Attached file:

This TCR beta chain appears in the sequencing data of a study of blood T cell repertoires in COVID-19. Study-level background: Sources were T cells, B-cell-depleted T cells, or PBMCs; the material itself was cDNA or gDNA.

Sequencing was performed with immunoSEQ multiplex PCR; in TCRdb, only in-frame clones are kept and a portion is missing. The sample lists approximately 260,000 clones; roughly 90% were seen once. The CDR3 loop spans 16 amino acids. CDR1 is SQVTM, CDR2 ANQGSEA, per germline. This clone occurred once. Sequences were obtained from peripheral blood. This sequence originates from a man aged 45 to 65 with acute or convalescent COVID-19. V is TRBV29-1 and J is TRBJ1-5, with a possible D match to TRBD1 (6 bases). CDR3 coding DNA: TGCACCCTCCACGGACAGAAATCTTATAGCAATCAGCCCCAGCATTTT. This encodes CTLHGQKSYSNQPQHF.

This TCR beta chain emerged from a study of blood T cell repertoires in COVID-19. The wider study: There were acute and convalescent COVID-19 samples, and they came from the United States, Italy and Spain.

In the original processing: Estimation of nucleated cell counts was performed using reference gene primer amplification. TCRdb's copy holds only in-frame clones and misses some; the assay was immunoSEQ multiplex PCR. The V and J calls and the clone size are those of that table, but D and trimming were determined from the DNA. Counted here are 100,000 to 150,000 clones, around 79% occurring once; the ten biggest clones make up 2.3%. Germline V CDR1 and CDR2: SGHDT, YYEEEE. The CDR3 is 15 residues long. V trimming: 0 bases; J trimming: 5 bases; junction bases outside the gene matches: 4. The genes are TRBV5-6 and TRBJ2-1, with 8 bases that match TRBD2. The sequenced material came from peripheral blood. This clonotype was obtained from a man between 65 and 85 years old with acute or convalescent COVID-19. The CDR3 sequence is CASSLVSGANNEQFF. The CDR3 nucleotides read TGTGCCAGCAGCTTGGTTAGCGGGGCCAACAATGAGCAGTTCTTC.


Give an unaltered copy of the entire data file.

This TCR beta chain appears in the sequencing data of a study of blood T cell repertoires in COVID-19. Study-level background: Sources were T cells, B-cell-depleted T cells, or PBMCs; the material itself was cDNA or gDNA.

Sequencing was performed with immunoSEQ multiplex PCR; in TCRdb, only in-frame clones are kept and a portion is missing. The sample lists approximately 260,000 clones; roughly 90% were seen once. The CDR3 loop spans 16 amino acids. CDR1 is SQVTM, CDR2 ANQGSEA, per germline. This clone occurred once. Sequences were obtained from peripheral blood. This sequence originates from a man aged 45 to 65 with acute or convalescent COVID-19. V is TRBV29-1 and J is TRBJ1-5, with a possible D match to TRBD1 (6 bases). CDR3 coding DNA: TGCACCCTCCACGGACAGAAATCTTATAGCAATCAGCCCCAGCATTTT. This encodes CTLHGQKSYSNQPQHF.

This TCR beta chain emerged from a study of blood T cell repertoires in COVID-19. The wider study: There were acute and convalescent COVID-19 samples, and they came from the United States, Italy and Spain.

In the original processing: Estimation of nucleated cell counts was performed using reference gene primer amplification. TCRdb's copy holds only in-frame clones and misses some; the assay was immunoSEQ multiplex PCR. The V and J calls and the clone size are those of that table, but D and trimming were determined from the DNA. Counted here are 100,000 to 150,000 clones, around 79% occurring once; the ten biggest clones make up 2.3%. Germline V CDR1 and CDR2: SGHDT, YYEEEE. The CDR3 is 15 residues long. V trimming: 0 bases; J trimming: 5 bases; junction bases outside the gene matches: 4. The genes are TRBV5-6 and TRBJ2-1, with 8 bases that match TRBD2. The sequenced material came from peripheral blood. This clonotype was obtained from a man between 65 and 85 years old with acute or convalescent COVID-19. The CDR3 sequence is CASSLVSGANNEQFF. The CDR3 nucleotides read TGTGCCAGCAGCTTGGTTAGCGGGGCCAACAATGAGCAGTTCTTC.